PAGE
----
By Bart Greenberg . . .

 On the grounds of a distinguished state university, a museum dedicated to one of their most distinguished alumni and former professor is having an official opening or perhaps having a soft opening, or maybe it’s a delayed opening. That is, after the building was shifted from the center of the campus to a location somewhere along the edge of the property. And perhaps not all of the exhibits are completed. Or even conceived. But the initial, and somewhat hostile, visitors are welcomed by the charming if slightly nervous curator Joe (short for Aloysius – maybe). If things seem uncertain, well there are good reasons which we will learn with time. For the Honorable Senator Herbert Peabody may not have been quite so honorable in reality.

This fascinating multi-layered one man show was written and performed by the appealing Kirk McGee and developed and directed by Corey Atkins. Together, they have created a theater piece that explores today’s political atmosphere, as well as themes of loyalty, honesty and integrity. The 70-minute one act is almost overfull with thoughts and ideas and plotlines, but the skilled actor kept everything grounded. He was also adept at helping the audience visualize the major off-stage characters: the esteemed Senator with feet of clay; Joe’s staff members who have one foot out the door and insist on constantly interrupting his presentation; the politician’s shapely executive assistant; and a woman named Emma.  Ahhh, Emma. Ambitious. Friend. Object of desire. Destroyer. Compromiser. Of course, we never quite see her, but she is present in surprising and unexpected ways. But that’s part of the mystery too. And when our guide confides that “It’s never our enemies who betray us,” her effect upon the hapless Joe resonates deeply. In fact, she is more concrete than the elusive Senator himself who we never quite get a corporal sense of.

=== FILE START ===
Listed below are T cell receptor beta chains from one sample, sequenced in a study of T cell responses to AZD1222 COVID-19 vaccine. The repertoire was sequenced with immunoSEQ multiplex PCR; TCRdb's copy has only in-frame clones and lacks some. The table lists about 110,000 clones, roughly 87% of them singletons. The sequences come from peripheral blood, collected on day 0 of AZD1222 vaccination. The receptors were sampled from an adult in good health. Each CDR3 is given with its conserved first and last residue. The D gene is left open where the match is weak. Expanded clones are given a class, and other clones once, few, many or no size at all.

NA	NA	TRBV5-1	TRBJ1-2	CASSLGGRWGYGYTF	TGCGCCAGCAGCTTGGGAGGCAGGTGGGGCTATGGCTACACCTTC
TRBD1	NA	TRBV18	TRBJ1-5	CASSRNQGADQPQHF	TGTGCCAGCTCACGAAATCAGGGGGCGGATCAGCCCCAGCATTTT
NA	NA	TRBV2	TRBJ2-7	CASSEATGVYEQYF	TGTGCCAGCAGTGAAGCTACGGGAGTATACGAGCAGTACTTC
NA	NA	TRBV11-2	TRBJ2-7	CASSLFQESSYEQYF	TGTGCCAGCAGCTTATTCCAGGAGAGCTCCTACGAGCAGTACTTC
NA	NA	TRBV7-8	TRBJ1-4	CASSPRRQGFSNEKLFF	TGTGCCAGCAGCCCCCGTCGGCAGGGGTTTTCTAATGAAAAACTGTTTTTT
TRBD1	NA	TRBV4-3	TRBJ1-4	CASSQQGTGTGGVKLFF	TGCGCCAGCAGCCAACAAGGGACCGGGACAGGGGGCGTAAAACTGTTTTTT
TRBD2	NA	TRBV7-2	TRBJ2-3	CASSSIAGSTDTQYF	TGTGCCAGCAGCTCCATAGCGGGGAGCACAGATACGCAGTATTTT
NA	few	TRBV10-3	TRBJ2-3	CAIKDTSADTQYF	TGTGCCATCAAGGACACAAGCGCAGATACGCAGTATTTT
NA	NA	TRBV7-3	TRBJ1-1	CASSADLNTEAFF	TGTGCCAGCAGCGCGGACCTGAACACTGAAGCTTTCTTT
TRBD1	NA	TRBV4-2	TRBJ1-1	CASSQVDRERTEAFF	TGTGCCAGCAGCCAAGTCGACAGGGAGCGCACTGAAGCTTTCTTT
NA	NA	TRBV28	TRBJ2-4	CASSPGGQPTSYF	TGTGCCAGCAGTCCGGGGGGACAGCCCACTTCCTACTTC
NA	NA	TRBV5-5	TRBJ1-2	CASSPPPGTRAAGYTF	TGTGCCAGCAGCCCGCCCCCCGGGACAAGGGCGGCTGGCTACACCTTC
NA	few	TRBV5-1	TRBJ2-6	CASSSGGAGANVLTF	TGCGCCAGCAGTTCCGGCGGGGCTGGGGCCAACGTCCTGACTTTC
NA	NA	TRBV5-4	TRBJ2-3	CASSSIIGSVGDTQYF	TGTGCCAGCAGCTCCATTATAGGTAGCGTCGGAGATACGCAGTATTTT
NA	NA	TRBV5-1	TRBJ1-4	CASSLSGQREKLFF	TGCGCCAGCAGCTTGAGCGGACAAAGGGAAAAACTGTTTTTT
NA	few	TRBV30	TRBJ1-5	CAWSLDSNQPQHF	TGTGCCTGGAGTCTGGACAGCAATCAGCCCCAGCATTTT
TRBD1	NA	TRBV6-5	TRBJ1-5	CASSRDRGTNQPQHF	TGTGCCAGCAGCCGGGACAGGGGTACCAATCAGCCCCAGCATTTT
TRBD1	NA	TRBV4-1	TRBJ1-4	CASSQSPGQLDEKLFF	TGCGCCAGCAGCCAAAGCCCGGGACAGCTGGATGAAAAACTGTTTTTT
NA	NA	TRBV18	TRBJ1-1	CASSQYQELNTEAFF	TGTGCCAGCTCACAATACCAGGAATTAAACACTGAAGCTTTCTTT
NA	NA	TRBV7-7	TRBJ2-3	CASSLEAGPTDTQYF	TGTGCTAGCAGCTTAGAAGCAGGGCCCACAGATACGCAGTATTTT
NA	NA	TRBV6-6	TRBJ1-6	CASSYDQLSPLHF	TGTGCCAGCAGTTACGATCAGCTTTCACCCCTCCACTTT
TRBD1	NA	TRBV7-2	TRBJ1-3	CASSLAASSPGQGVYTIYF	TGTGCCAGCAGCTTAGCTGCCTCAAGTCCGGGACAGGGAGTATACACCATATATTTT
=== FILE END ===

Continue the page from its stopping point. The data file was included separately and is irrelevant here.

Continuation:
Cliona Smith (scenic design) and Paige Seber (lighting design) provided the perfect Disney-like environment for the play, with a clean and unfussy design that gives lots of room for McGee to work in while the walls contain alternatively glowing framed spaces that the script implies contain pictures of the politician, and even entries to other exhibit areas, but remain as empty as the man himself. This work provides excellent support to the story and the actor himself without distracting by calling attention – a tricky balance that is admirably achieved. The same can be said of Atkins’ direction. Always smooth, always reinforcing the story, but never craving the audience’s awareness. When McGee struggles with his index cards and other props, it is not clear in the moment if these are rehearsed (they are) or spontaneous.  

At the center of this production was McGee. Reminiscent of a younger Jeff Daniels, there was never a moment where one could catch him acting. From the stumbling, charming beginning to the highly emotional climax, his performance was completely natural. Becoming more and more focused as he, and the story, continued to build and truths were revealed. Like a laser beam honing in on its target, the audience was caught up in his passion. This was a rare performance that could combine the comedy and the tragedy of a man destroyed by loyalty to the wrong people.

The show, which ran at the Chain Theatre, 312 W. 38th St., NYC, a most inviting space, was only scheduled for four performances. Hopefully Kirk McGee and The Honorable Herbert Peabody will return for the open-ended run it deserves.

 Reviewed March 2, 2022

Photos by Corey Atkins